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Sunday, May 1, 2011
Francona 'not going to run from' Jenks

By Gordon Edes

BOSTON -- After a tough weekend for Bobby Jenks, who blew a lead and was saddled with Friday's 5-4 loss, then came in Sunday and blew a two-run lead, Red Sox manager Terry Francona said "we are not going to run from him. He's going to help us win a lot of games.''

While Francona voiced his support, he has cause to consider taking the same approach with Jenks as he did with Carl Crawford when he dropped Crawford to the No. 8 hole in the batting order. Until Jenks gets his act together, Francona might want to avoid using him in a close games -- the preferred term these days is "high-leverage" situations. Matt Albers, who retired all six batters he faced in the seventh and eighth innings, has a 1.13 ERA and provides a logical alternative to Jenks, whose ERA now stands at 9.35.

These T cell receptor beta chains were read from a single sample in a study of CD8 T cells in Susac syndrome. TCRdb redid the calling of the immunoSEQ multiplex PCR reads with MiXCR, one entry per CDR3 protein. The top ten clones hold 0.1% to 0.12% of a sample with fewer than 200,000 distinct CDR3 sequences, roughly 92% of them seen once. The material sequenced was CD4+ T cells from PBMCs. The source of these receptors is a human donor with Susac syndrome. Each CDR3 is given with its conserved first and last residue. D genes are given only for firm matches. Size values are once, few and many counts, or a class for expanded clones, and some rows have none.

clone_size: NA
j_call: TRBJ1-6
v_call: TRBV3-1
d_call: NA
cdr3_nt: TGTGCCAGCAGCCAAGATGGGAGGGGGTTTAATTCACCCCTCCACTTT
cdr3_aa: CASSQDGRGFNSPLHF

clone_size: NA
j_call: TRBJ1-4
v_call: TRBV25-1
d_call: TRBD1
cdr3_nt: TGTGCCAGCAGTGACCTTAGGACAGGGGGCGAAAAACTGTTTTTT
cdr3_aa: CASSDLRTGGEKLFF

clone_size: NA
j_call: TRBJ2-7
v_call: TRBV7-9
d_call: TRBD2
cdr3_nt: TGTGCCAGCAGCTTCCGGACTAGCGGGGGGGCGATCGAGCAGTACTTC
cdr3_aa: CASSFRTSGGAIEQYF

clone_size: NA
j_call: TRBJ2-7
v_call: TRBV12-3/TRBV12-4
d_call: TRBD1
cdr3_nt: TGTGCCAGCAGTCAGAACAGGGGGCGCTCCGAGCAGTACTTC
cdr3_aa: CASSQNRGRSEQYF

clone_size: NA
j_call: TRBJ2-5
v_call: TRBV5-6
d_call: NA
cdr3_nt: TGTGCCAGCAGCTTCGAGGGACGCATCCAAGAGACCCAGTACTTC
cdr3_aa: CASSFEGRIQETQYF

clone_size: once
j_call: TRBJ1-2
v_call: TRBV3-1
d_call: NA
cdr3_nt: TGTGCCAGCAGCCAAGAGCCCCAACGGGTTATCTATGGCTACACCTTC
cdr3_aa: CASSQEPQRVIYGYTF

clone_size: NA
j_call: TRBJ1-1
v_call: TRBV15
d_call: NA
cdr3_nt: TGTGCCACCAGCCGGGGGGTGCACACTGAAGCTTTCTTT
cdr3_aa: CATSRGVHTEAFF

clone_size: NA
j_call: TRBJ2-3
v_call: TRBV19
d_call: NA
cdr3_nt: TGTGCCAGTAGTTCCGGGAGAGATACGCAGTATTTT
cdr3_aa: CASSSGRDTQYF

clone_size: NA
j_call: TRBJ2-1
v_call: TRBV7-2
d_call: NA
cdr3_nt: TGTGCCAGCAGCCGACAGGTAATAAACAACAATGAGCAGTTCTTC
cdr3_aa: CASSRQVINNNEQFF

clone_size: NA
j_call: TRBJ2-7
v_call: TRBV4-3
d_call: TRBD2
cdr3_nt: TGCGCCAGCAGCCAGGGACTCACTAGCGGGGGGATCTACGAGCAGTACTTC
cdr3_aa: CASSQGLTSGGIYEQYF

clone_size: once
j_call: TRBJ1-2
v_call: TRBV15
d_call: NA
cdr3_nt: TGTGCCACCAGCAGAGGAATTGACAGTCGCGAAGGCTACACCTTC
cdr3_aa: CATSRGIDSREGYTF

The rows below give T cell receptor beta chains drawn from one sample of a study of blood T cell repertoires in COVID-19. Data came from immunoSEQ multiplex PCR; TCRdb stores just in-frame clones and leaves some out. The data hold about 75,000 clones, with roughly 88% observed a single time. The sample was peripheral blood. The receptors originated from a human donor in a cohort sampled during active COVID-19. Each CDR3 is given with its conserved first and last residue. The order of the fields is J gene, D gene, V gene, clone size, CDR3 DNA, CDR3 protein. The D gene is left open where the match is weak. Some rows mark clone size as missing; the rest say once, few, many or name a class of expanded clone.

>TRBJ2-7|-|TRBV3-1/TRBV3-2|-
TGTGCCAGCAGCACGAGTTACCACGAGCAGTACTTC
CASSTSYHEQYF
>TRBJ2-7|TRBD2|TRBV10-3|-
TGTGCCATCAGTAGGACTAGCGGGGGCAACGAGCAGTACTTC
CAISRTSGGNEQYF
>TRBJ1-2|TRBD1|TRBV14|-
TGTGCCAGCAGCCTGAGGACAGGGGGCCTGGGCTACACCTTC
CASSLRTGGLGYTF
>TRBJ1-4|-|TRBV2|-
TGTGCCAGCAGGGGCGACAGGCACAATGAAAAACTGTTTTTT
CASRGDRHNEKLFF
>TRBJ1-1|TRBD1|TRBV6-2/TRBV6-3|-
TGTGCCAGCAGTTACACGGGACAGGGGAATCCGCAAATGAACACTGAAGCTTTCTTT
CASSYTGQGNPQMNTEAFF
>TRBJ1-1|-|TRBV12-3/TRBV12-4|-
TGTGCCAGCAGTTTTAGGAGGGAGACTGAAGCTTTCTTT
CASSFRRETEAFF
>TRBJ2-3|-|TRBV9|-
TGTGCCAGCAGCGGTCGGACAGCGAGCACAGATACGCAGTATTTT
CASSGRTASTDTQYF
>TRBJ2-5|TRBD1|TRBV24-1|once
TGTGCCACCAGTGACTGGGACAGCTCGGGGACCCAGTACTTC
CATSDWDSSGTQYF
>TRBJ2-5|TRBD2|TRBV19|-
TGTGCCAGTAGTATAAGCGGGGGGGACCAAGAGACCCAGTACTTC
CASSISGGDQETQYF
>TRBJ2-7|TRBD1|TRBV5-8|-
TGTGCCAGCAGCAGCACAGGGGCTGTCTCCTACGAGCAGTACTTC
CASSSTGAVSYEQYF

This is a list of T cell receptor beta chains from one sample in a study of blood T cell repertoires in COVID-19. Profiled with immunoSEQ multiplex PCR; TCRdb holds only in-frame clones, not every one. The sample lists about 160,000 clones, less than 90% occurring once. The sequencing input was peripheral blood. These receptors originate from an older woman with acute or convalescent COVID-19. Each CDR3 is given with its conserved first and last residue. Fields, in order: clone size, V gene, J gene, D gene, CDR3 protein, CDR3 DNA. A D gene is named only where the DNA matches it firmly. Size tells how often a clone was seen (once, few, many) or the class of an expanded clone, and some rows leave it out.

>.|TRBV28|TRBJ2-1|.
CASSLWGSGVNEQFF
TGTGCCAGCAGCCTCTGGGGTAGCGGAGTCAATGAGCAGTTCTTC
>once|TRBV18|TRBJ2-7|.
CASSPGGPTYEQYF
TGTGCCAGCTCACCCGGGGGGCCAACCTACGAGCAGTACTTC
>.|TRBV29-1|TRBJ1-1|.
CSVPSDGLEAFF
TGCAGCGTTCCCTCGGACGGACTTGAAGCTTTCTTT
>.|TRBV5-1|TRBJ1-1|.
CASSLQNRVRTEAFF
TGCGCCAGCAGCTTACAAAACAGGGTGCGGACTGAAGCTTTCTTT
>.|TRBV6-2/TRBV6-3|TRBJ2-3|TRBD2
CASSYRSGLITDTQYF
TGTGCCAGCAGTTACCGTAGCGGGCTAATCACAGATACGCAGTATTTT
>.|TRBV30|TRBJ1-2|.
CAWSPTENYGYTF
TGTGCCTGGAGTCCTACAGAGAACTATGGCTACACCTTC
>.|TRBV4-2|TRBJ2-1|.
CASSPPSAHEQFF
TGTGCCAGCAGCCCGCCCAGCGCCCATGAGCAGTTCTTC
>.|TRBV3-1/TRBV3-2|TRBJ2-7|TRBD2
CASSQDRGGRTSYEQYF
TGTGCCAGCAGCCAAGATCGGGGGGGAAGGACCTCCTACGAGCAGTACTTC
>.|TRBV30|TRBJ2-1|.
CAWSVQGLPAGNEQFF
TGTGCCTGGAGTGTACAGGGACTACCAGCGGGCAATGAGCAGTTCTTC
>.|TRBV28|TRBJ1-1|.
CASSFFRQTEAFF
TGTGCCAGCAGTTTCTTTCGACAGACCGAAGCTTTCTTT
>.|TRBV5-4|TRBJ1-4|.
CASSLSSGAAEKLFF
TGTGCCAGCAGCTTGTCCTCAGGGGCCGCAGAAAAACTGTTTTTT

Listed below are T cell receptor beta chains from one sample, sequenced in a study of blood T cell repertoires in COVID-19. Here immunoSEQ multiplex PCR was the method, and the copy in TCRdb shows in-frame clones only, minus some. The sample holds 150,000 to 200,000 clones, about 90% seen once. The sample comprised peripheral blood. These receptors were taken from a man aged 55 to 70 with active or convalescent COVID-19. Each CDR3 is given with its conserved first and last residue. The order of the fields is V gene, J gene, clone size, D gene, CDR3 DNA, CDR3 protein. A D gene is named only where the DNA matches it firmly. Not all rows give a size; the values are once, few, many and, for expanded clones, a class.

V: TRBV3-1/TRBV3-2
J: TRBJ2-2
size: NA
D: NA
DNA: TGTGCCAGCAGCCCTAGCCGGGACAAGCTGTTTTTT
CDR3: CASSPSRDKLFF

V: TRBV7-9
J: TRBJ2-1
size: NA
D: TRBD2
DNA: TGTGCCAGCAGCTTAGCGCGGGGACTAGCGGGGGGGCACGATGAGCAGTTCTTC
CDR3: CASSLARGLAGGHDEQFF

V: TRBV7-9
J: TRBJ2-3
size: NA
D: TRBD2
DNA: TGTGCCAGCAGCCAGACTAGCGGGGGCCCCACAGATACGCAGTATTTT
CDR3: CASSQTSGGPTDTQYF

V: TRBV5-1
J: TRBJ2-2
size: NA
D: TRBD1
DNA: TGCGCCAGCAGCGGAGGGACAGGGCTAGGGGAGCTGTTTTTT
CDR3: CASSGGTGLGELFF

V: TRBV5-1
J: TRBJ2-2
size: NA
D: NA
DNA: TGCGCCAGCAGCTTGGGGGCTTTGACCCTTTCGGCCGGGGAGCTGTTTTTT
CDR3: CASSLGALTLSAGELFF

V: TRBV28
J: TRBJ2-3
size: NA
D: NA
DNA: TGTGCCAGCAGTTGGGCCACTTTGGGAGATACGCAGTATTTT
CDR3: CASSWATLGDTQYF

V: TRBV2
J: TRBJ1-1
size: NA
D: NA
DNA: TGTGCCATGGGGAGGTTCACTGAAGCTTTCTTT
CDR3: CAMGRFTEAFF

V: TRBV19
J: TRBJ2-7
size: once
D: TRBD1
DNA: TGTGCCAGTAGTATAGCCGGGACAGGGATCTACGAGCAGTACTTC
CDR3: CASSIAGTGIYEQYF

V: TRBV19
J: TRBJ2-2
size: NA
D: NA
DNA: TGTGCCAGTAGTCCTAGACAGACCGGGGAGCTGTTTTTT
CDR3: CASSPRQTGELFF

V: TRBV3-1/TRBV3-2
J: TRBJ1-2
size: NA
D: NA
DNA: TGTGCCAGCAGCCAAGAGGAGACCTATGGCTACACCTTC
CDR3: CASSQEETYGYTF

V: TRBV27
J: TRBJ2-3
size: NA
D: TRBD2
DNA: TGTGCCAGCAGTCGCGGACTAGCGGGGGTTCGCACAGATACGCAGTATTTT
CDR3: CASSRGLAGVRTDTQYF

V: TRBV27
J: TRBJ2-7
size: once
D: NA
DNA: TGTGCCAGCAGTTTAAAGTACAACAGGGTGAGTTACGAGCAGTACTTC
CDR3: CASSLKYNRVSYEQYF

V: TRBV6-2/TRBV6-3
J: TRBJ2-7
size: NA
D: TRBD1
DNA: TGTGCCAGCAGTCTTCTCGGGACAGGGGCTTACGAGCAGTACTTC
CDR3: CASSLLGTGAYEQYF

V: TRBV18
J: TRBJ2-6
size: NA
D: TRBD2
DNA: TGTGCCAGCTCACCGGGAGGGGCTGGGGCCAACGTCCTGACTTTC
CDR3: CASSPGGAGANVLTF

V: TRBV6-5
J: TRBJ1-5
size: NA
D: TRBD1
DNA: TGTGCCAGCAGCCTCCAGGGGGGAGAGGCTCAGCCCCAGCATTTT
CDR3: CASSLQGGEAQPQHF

The former White Sox closer gave up a single to the first batter he faced, Miguel Olivo, threw a wild pitch, then walked three batters in succession to force home two runs to tie the score after he relieved Tim Wakefield with one on and two outs in the sixth. When Jenks finally did record an out, the ball was struck hard, Michael Saunders lining to Crawford in left.

Jenks' velocity was the best the Sox have seen all season, averaging more than 94 miles per hour and topping out at 97, according to Brooks by Baseball. "I think he was getting mad,'' Francona said.

But of the 17 fastballs Jenks threw, only five were strikes, just one swinging. Jenks went through one stretch in which he threw 19 consecutive pitches without the Mariners offering at a single one. And you can't say he was missing by the length of the hair on his chinny, chin chin, because after Friday's loss, Jenks shaved off his whisk-broom beard.

Jenks, who was loudly booed as he came off the mound Sunday, told reporters after the game that he had spotted a mechanical flaw that he hoped could be easily corrected. "He just needs a good inning to relax,'' Francona said.

But maybe it would be best, for the time being, if that inning come in less stressful circumstances.